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ContractorCalculator: Contracting news in brief – 08/July/2016

Buy-to-let investors warned against tax avoidance schemes

Contractors with buy-to-let properties have been warned against tax avoidance schemes offered by firms describing them as loopholes. The Telegraph reports that the recent 3% hike on Stamp Duty Land Tax (SDLT) for buy-to-let owners has resulted an “industry of tax avoiders”, with companies selling “tax solutions” that could leave contractors out of pocket. Certain firms claim to be able to legally mitigate SDLT owed for an upfront fee. However, these schemes have been flagged up as tax avoidance by HMRC, which warns those found to be involved will be liable for all of the tax due, plus potential interest. More...

Oil and gas contractors viewed as solution to engineering skills shortage

Oil and gas contractors in search of work are being encouraged to explore opportunities in the wider engineering sector. With EngineeringUK estimating that the economy will need more than 180,000 engineers per year until 2022, the Government has announced the Talent Retention Solution scheme is to be supplemented by an additional website specifically for oil and gas workers. “The future success of our economy depends on having the people with the right skills in the right jobs, and that’s why it’s vital we retain the talents of our highly-skilled workers currently in the oil and gas industry,” highlights UK Business Minister Anna Soubry. More...

Chancellor proposes further corporation tax cuts

Limited company contractors could benefit from further cuts to corporation tax following the vote to leave the EU. Chancellor George Osborne announced the proposal, which would slice 5% off the current rate, in a bid to reinvigorate the UK economy and give Britain a post-Brexit vote boost, the Telegraph reports. “We must focus on the horizon and the journey ahead and make the most of the hand we’ve been dealt,” commented Osborne, who claimed he would wait for official forecasts before formally announcing any new measures. More...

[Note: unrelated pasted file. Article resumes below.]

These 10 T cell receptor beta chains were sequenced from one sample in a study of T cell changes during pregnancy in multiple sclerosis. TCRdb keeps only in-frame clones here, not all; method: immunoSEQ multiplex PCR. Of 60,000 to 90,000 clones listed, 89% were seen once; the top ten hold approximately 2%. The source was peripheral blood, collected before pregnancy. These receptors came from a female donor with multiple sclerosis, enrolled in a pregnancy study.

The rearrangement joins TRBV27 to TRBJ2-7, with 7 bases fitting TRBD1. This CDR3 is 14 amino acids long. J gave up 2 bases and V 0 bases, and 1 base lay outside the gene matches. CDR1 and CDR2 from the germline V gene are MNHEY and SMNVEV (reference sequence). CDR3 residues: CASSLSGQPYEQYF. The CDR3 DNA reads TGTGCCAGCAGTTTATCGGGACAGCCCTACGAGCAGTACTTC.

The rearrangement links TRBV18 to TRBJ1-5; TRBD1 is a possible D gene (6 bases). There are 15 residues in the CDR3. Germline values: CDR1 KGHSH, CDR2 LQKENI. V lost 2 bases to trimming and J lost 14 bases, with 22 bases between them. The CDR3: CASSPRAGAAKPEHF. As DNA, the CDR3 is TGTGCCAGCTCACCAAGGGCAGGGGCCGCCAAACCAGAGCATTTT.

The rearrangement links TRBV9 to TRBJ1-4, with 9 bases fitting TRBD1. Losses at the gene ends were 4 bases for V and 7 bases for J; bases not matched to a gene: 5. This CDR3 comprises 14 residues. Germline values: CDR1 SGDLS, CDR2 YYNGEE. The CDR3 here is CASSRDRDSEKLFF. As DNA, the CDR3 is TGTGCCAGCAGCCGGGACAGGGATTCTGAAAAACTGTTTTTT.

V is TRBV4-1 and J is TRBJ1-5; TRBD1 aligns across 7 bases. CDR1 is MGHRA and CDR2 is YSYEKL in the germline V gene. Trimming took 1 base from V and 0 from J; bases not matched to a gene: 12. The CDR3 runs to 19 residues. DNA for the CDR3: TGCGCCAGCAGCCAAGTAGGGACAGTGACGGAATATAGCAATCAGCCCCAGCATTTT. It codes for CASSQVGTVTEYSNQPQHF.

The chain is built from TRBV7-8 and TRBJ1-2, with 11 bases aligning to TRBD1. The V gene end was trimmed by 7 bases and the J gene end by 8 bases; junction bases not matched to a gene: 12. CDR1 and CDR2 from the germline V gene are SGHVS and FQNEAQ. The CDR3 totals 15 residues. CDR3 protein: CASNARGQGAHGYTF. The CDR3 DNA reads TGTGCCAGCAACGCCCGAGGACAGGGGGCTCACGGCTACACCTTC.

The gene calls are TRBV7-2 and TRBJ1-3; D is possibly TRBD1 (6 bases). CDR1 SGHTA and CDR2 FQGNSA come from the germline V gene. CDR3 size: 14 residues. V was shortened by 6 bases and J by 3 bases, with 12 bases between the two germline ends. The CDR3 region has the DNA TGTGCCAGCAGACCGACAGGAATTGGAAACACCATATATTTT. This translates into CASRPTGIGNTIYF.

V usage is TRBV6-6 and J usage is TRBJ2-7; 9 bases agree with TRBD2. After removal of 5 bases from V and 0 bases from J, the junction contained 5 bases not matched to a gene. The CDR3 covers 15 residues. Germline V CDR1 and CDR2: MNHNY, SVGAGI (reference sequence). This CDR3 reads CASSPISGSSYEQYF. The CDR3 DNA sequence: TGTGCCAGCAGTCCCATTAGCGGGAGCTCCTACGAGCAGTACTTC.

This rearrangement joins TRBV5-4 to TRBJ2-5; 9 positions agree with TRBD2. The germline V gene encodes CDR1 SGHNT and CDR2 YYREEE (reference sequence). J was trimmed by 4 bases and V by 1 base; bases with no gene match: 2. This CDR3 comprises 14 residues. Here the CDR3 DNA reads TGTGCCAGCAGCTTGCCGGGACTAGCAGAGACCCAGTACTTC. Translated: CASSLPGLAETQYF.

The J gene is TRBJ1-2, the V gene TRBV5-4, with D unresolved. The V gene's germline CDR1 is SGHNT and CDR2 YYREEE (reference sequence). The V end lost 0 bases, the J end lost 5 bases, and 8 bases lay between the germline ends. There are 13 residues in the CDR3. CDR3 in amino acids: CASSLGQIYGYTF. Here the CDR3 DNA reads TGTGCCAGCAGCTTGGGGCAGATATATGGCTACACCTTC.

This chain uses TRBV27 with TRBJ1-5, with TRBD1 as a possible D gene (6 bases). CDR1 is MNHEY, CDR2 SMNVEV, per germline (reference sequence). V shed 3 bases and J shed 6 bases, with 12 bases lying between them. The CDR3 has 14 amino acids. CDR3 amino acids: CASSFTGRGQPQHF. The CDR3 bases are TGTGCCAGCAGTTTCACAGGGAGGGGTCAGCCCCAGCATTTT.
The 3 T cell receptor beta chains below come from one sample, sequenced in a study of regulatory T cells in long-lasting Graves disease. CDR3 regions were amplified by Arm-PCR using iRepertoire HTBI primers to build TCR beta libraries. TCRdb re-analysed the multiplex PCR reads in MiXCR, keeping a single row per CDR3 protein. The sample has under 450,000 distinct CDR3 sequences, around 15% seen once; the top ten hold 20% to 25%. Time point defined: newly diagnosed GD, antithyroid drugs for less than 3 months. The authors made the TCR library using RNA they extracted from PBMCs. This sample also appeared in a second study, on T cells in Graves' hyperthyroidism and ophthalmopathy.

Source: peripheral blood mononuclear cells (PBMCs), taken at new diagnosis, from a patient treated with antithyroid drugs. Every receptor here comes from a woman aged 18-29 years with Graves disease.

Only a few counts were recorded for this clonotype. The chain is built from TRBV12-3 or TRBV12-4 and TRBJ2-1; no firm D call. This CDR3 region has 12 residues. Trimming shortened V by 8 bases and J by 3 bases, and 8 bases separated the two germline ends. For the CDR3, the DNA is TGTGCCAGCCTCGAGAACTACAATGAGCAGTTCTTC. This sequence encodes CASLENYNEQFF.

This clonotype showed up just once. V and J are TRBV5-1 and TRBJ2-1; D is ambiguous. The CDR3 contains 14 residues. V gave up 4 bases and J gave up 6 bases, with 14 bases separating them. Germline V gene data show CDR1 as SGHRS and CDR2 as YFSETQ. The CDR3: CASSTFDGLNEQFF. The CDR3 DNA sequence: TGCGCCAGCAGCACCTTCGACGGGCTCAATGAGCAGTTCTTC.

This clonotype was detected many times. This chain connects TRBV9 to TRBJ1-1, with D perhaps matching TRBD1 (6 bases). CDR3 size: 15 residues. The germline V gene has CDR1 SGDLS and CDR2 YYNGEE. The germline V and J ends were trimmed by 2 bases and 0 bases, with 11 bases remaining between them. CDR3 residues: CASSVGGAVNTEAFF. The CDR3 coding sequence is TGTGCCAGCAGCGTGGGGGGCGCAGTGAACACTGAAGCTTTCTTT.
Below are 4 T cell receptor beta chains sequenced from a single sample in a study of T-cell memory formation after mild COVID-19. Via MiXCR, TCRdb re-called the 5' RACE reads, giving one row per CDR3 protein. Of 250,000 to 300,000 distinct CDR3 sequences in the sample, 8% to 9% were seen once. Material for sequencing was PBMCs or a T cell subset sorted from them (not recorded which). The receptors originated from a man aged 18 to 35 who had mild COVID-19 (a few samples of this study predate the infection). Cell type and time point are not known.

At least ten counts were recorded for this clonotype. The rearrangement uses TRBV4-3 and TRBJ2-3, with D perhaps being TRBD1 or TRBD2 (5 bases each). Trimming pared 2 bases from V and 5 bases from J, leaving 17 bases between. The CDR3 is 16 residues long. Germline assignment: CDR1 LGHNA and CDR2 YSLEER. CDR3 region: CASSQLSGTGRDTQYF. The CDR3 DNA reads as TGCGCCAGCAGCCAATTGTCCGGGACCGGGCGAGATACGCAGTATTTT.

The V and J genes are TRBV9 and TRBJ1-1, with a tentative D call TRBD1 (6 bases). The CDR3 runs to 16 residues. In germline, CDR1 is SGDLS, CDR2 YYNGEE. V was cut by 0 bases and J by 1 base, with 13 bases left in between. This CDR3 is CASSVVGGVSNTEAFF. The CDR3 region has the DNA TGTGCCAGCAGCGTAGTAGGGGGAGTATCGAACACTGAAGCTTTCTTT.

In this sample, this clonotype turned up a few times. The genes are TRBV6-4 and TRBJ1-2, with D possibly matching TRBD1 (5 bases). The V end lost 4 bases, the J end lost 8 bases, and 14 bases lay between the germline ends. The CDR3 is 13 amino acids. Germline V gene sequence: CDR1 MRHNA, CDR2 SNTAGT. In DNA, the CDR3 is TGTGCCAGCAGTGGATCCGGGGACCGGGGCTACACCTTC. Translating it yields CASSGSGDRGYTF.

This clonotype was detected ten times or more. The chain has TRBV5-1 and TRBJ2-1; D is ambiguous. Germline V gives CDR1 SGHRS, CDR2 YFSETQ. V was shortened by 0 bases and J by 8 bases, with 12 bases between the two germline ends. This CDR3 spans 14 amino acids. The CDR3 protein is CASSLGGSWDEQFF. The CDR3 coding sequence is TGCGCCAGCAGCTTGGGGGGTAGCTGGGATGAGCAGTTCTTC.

Finance contractors offer solution to CFO woes

Contractors in the finance sector could see heightened demand after a study revealed that more than half of global CFOs are struggling with a talent shortfall in their finance team. Research carried out by accountancy firm EY shows that 52% of CFOs are unable to delegate due to a lack of necessary skills. The problem is particularly acute in the UK and Ireland where 60% of CFOs claim their finance function doesn’t possess the right mix of capabilities to meet the demands of future strategic priorities. Meanwhile, 56% emphasise the need to improve their digital knowledge, leaving the door open for contractors with sufficient skillsets. More...

Second Scottish referendum could compromise oil and gas prospects

North Sea oil and gas contractor prospects could suffer as a result of a proposed second Scottish Independence referendum, Energy Voice reports. Scottish First Minister Nicola Sturgeon put plans for a second referendum back on the table following the Brexit vote. However, experts have warned that the uncertainty caused would be detrimental to the sector. “The recovery underway is slow and all a referendum will do is undermine that further,” notes Colin Welsh of Simmons & Company. “Operators and investors want certainty,” adds Jamie Stark of Burness Paull. “The call for IndyRef 2 will be of little comfort to those looking for a period of calm.” More...